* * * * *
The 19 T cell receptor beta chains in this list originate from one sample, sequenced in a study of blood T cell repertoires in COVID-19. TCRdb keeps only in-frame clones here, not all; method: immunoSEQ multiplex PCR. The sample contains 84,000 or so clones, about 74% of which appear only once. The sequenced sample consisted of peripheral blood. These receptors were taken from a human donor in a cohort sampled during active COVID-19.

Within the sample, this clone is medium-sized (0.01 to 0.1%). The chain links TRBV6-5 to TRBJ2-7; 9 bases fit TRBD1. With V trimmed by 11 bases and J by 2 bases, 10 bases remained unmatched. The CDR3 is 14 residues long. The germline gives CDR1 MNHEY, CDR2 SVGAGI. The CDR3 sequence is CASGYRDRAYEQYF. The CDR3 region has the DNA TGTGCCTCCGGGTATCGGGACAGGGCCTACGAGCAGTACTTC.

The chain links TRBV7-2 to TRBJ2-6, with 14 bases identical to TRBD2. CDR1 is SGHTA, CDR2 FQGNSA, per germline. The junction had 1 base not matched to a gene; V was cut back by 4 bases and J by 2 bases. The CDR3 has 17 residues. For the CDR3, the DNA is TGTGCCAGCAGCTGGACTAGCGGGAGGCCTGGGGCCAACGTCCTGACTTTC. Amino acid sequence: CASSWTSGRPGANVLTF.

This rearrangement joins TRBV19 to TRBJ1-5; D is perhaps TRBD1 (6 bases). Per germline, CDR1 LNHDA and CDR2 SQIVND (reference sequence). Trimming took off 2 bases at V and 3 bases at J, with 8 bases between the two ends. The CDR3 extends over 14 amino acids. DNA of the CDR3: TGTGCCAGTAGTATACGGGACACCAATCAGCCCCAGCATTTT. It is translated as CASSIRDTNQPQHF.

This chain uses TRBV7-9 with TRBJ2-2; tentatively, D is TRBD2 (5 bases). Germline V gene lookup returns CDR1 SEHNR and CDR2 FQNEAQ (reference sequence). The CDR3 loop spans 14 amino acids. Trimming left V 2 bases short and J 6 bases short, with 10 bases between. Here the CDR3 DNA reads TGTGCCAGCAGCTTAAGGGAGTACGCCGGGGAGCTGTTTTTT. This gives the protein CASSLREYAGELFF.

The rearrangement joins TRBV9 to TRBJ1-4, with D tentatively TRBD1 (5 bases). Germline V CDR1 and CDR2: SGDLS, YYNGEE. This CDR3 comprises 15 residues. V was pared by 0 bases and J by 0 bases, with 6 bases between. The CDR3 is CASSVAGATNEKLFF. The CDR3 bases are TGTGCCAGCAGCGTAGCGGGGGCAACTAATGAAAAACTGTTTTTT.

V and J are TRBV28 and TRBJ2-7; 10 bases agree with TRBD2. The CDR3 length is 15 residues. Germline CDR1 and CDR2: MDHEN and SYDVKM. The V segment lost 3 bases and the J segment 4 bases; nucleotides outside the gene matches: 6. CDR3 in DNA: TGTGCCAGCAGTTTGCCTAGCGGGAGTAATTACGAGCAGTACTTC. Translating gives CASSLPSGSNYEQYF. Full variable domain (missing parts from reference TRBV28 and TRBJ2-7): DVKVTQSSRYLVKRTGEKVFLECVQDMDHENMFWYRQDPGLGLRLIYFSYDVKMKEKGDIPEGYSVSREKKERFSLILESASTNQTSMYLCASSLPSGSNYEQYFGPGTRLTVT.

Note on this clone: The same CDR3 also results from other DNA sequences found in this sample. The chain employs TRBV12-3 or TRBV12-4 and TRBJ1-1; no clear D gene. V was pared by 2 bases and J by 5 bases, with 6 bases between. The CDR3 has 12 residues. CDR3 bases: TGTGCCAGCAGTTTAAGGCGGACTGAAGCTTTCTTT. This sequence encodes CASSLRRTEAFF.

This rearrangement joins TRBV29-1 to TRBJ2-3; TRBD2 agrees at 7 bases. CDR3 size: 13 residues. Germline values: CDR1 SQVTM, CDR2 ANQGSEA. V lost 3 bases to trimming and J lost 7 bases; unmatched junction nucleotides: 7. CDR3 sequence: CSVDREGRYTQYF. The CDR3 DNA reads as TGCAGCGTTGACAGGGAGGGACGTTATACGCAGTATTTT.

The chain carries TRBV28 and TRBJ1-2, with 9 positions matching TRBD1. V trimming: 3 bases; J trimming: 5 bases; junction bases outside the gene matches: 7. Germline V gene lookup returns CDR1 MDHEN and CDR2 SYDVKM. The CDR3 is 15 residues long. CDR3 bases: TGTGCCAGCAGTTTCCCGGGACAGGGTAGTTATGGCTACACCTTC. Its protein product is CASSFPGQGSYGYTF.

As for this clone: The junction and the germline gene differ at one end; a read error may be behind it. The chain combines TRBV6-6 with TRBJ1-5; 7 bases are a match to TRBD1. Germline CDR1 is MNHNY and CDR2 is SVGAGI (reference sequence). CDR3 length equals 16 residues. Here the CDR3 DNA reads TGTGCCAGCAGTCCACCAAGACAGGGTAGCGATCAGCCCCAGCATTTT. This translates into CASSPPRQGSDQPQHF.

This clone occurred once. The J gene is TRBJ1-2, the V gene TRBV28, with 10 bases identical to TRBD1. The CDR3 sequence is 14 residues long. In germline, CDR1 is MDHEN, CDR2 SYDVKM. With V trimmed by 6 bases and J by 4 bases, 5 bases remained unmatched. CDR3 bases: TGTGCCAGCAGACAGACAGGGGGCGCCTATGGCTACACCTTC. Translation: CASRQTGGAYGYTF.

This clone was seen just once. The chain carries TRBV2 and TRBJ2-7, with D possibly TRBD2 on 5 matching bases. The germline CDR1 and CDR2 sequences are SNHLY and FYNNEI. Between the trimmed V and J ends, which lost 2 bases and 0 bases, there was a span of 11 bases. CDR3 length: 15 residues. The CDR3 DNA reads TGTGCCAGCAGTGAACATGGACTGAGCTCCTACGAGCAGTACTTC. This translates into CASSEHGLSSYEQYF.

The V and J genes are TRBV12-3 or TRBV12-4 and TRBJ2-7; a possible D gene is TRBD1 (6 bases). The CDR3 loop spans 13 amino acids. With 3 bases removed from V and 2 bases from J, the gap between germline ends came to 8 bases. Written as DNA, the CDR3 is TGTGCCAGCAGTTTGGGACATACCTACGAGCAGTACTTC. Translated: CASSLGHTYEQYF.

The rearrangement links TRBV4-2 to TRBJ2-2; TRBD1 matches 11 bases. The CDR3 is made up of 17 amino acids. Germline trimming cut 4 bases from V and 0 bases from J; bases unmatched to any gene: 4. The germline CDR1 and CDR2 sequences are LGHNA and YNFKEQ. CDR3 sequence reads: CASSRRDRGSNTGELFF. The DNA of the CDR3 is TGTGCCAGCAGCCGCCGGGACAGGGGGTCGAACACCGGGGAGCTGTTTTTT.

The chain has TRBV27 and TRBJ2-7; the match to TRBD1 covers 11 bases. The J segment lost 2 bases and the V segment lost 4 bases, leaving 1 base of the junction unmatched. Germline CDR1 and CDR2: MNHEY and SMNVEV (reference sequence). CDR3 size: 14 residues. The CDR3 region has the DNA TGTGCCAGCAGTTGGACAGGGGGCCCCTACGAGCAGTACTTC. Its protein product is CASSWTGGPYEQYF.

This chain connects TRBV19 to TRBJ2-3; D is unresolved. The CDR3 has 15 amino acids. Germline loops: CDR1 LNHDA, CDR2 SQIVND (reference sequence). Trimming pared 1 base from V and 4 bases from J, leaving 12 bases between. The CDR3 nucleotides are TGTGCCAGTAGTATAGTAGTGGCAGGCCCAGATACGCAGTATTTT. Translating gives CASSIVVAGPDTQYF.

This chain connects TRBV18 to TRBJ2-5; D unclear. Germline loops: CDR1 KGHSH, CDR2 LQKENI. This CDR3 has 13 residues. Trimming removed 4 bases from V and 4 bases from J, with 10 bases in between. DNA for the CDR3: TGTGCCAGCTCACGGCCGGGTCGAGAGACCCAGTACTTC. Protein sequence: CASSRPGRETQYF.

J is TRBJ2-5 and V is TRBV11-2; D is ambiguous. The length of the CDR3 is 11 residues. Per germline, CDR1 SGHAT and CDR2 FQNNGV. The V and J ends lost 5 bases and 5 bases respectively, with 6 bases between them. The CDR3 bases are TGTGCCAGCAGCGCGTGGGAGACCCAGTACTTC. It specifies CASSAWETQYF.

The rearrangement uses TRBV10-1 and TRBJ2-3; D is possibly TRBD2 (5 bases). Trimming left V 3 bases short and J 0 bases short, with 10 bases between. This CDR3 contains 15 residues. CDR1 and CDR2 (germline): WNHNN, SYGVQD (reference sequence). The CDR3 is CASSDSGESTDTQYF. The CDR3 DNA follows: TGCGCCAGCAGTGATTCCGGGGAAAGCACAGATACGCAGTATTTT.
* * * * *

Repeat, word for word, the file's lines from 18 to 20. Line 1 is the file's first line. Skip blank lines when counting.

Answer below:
This chain connects TRBV18 to TRBJ2-5; D unclear. Germline loops: CDR1 KGHSH, CDR2 LQKENI. This CDR3 has 13 residues. Trimming removed 4 bases from V and 4 bases from J, with 10 bases in between. DNA for the CDR3: TGTGCCAGCTCACGGCCGGGTCGAGAGACCCAGTACTTC. Protein sequence: CASSRPGRETQYF.

J is TRBJ2-5 and V is TRBV11-2; D is ambiguous. The length of the CDR3 is 11 residues. Per germline, CDR1 SGHAT and CDR2 FQNNGV. The V and J ends lost 5 bases and 5 bases respectively, with 6 bases between them. The CDR3 bases are TGTGCCAGCAGCGCGTGGGAGACCCAGTACTTC. It specifies CASSAWETQYF.

The rearrangement uses TRBV10-1 and TRBJ2-3; D is possibly TRBD2 (5 bases). Trimming left V 3 bases short and J 0 bases short, with 10 bases between. This CDR3 contains 15 residues. CDR1 and CDR2 (germline): WNHNN, SYGVQD (reference sequence). The CDR3 is CASSDSGESTDTQYF. The CDR3 DNA follows: TGCGCCAGCAGTGATTCCGGGGAAAGCACAGATACGCAGTATTTT.